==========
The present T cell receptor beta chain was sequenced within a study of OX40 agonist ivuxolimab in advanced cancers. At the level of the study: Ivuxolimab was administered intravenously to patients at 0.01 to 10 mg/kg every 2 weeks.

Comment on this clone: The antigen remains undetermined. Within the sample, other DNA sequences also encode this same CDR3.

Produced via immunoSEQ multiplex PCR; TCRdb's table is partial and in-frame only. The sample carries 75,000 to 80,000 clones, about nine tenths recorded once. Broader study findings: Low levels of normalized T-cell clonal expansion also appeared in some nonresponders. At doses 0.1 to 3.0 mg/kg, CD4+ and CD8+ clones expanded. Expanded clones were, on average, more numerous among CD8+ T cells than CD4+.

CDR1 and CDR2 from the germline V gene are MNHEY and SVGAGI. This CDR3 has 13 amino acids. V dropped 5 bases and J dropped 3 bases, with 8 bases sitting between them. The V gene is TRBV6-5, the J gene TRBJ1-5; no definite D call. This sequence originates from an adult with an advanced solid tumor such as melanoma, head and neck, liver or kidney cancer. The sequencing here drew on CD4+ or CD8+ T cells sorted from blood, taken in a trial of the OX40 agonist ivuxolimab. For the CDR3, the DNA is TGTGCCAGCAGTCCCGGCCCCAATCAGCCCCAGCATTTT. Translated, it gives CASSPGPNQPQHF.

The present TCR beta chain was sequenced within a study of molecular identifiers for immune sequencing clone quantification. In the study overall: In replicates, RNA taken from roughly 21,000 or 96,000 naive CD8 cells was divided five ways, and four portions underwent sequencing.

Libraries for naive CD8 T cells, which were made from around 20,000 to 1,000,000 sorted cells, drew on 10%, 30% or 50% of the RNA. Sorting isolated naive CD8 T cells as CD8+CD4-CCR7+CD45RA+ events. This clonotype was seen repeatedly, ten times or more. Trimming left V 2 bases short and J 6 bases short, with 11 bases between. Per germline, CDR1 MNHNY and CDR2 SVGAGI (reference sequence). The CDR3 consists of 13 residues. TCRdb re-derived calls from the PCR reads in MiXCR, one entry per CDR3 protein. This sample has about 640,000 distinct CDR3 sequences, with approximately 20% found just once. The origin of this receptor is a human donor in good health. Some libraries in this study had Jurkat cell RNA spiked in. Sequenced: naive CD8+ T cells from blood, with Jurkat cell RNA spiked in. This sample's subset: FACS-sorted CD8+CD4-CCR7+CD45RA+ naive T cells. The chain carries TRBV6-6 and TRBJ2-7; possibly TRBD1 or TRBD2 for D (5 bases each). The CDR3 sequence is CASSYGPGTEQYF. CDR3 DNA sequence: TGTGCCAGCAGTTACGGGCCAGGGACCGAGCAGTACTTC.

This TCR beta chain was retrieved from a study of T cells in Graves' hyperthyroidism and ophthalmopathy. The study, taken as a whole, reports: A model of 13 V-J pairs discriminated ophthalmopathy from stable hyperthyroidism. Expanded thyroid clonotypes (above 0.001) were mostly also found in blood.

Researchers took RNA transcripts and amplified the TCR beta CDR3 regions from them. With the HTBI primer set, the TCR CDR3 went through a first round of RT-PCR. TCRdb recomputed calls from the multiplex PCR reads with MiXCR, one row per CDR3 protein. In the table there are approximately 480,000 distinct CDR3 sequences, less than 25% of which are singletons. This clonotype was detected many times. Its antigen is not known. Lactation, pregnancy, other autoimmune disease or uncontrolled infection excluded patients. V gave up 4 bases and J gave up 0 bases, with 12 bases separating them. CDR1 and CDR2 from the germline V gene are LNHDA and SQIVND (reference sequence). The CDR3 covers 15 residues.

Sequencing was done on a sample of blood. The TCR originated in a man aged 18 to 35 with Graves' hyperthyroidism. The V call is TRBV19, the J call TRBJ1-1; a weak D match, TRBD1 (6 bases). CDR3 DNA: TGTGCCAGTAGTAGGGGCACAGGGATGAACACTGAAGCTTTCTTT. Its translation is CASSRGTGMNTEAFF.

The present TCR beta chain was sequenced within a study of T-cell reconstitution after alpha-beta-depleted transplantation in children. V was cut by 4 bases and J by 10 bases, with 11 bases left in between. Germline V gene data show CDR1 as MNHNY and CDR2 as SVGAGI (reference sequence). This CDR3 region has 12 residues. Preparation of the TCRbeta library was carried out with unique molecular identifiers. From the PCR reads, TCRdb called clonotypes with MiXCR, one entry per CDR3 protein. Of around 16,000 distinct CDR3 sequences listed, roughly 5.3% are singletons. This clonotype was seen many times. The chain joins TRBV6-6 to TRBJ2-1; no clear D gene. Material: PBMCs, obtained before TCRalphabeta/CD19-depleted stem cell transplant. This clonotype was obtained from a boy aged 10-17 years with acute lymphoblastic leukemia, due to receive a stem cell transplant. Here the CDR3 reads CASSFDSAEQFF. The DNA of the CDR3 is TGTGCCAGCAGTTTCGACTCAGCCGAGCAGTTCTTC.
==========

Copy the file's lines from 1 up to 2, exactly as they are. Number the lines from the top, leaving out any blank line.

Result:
The present T cell receptor beta chain was sequenced within a study of OX40 agonist ivuxolimab in advanced cancers. At the level of the study: Ivuxolimab was administered intravenously to patients at 0.01 to 10 mg/kg every 2 weeks.

Comment on this clone: The antigen remains undetermined. Within the sample, other DNA sequences also encode this same CDR3.